Wednesday, August 25, 2010

A note about Housing Permits, Starts, Sales, and Prices

- by New Deal democrat

Here's what Calculated Risk said about June existing home sales when they were reported a month ago:
Months of supply increased to 8.9 months in June from 8.3 months in May. A normal market has under 6 months of supply, so this is already high - and probably excludes some substantial shadow inventory. And the months of supply will increase sharply next month when sales collapse.
So July existing home sales were reported yesterday and, surprise surprise, they collapsed. This didn't prevent the usual Circle Jerks of Doom from taking place at the usual locations.

Notice I didn't use the present progressive tense, "collapsing". That's because home sales aren't.

In the first place, you have to distinguish between volume, i.e., the number of housing units being sold, from the prices at which they are being sold. As I pointed out just a couple of days ago, housing prices are nowhere near bottom and probably have at least two more years to fall. Here's a graph from Ned Davis Research via The Big Picture, making that same point:

But sales, i.e., volume, are another story altogether. Here's a graph, showing house permits (blue) and starts (red) since the peak of the housing bubble five years ago:

Note that both these series bottomed out in early 2009 and have not made new lows since.

Here's a close-up of the same two series since then:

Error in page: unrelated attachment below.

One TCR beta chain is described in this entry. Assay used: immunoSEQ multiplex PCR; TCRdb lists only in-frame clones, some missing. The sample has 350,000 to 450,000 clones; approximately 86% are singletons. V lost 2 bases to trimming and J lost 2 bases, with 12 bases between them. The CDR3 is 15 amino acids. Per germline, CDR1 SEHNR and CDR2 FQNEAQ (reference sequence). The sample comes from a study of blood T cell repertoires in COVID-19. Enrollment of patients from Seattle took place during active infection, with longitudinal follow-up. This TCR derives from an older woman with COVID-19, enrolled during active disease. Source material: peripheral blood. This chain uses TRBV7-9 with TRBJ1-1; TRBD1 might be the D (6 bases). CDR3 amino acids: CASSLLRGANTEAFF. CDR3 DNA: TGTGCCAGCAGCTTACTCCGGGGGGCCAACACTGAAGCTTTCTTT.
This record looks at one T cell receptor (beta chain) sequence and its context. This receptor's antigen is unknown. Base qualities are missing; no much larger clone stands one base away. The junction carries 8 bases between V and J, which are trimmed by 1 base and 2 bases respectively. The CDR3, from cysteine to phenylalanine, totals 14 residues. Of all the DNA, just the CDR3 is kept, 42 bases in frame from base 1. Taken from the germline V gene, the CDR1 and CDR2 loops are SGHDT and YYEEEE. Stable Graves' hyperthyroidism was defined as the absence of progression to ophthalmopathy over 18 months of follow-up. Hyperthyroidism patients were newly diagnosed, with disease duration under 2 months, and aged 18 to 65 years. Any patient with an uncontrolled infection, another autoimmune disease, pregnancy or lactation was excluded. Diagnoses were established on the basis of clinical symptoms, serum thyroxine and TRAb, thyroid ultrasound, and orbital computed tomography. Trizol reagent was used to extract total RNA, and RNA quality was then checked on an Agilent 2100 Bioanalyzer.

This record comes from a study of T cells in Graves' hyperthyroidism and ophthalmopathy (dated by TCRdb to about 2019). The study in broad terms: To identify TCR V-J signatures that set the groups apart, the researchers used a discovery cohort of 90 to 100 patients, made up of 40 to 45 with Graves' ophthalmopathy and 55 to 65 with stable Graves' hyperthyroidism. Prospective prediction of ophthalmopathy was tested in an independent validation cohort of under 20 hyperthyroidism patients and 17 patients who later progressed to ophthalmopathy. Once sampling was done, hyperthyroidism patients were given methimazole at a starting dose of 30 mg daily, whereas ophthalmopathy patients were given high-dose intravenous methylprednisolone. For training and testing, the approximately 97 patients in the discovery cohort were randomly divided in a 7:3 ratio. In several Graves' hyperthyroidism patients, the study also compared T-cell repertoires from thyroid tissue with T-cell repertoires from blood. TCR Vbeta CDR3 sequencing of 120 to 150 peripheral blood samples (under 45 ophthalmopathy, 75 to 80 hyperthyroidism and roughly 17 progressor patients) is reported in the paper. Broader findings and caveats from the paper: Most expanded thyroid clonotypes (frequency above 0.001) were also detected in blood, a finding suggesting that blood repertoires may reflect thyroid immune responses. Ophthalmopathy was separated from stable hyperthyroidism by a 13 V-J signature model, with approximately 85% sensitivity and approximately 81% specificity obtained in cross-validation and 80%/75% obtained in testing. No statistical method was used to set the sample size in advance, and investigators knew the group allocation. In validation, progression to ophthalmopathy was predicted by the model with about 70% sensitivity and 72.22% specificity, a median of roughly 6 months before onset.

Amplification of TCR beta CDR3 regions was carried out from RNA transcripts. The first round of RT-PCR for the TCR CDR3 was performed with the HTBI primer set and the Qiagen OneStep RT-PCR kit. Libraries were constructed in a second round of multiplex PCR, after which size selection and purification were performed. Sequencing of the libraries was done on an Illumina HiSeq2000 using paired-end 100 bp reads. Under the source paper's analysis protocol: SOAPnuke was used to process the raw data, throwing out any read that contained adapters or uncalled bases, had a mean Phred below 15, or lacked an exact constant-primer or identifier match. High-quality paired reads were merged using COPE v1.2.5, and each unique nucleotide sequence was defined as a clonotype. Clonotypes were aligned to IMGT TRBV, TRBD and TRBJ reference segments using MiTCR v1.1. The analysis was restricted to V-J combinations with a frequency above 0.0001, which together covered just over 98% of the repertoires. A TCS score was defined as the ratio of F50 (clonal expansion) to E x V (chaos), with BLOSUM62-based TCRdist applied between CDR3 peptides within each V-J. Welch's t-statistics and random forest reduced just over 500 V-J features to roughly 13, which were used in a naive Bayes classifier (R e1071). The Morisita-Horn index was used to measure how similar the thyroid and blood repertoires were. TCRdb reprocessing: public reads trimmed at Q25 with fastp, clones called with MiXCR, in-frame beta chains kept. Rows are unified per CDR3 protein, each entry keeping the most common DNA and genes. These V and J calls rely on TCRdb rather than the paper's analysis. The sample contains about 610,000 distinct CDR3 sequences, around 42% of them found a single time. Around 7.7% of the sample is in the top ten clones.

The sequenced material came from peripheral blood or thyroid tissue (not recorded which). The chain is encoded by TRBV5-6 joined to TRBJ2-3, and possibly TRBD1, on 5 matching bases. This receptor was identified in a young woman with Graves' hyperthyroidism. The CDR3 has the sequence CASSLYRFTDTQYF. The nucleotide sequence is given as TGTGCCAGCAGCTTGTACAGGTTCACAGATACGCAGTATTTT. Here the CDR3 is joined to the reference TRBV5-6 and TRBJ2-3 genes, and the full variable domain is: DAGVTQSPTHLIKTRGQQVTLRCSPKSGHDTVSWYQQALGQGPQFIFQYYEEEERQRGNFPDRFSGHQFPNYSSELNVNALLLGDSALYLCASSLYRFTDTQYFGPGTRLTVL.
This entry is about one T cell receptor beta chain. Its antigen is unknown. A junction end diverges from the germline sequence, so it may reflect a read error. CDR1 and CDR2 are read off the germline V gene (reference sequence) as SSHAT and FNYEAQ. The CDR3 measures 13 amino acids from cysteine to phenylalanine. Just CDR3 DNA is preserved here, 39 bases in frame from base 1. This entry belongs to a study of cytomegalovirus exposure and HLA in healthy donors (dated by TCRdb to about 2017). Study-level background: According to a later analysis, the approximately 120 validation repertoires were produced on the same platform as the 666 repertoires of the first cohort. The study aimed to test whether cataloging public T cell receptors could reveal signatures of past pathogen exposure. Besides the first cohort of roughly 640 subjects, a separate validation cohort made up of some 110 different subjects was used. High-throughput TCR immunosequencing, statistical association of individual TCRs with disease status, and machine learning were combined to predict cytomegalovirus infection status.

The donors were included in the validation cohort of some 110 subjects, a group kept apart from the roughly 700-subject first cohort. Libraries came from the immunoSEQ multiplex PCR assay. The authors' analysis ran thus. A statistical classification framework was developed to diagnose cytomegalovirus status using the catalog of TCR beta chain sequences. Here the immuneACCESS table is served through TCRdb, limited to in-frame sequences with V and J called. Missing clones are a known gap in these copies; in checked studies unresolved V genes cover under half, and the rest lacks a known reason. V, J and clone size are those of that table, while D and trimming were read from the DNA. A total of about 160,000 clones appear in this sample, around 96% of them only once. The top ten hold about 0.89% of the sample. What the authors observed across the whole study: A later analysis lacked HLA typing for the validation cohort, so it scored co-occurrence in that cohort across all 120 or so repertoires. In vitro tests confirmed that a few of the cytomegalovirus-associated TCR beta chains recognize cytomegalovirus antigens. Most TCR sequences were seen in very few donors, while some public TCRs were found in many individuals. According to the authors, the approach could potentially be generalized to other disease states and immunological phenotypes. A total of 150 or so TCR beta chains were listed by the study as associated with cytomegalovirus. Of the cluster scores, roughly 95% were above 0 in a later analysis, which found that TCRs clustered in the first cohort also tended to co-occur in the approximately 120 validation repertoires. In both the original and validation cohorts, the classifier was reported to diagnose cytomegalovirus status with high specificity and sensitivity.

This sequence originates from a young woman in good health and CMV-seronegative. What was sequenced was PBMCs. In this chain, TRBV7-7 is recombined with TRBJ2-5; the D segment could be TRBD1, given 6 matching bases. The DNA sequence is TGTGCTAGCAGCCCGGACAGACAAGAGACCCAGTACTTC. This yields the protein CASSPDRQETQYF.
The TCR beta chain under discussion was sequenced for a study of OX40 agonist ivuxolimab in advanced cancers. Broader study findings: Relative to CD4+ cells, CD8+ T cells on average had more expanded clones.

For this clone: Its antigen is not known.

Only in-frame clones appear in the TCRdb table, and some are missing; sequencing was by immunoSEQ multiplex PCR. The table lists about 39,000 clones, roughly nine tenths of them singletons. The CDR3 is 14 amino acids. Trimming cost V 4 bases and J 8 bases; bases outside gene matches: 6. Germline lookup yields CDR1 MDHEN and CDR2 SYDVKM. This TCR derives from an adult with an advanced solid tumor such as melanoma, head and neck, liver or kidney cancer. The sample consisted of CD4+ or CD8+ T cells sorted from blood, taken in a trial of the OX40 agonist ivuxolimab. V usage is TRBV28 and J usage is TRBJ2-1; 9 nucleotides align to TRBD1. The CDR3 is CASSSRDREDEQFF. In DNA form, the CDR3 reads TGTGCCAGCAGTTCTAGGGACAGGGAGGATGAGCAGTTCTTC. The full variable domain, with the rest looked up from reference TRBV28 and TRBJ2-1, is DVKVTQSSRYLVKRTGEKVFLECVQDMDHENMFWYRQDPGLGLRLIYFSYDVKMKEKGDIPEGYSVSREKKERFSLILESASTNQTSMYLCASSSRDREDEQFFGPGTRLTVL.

Notice that there are two peaks, coinciding with the original, and extended, end dates for the $8000 housing credit. Notice that permits fell immediately in May and have stayed in the same range in the two months since. Starts, as per usual, lagged one month.

Now here is a graph showing purchase mortgage applications from the mortgage bankers association from the same time period as the second permits and starts graph above:

Notice that purchase applications fell off a cliff immediately after the April 30 deadline, and have been in a range since the beginning of July.

This morning, new home sales followed the same pattern. After surging to (all months revised) 414,000 in April, they fell to 281,000 in May, rose to 315,000 in June, and fell back to 276,000 in July (sorry, no graph).

Now here are existing home sales. The graph covers a longer time period, but the two peaks and subsequent swan dives after the expiration dates of the housing credit are obvious:

Home sales declined in June, but the real force of houses that went under contract after the April 30 ending of the $8000 tax credit wasn't felt until July (exactly as CR said). If that isn't good enough for you, then consider Prof. Dean Baker of "Beat the Press", who isn't exactly a raging optimist, who said, "Economists With a Clue Were Not Surprised by the July Plunge in Home Sales" , noting that they came, on schedule, about 6 - 8 weeks after the plunge in mortgage applications.

While I can't swear that August existing home sales won't be worse than July, they probably won't be substantially worse. Furthermore, because sales are seasonal, it is perfectly possible that December - February will be worse than this. What I think is just about certain is that this is the seasonally adjusted bottom taking place right now, perhaps including next month, a bottom that was delayed a year by the housing credit. Which will differentiate 2011, which will likely feature slowly rising sales with still-declining prices, from the 2006-08 period during which both sales and prices were declining.

But anyone who says that home sales are "collapsing" as an ongoing event is either ignorant or is getting their kicks by being the host of the Circle Jerk of Doom, or both.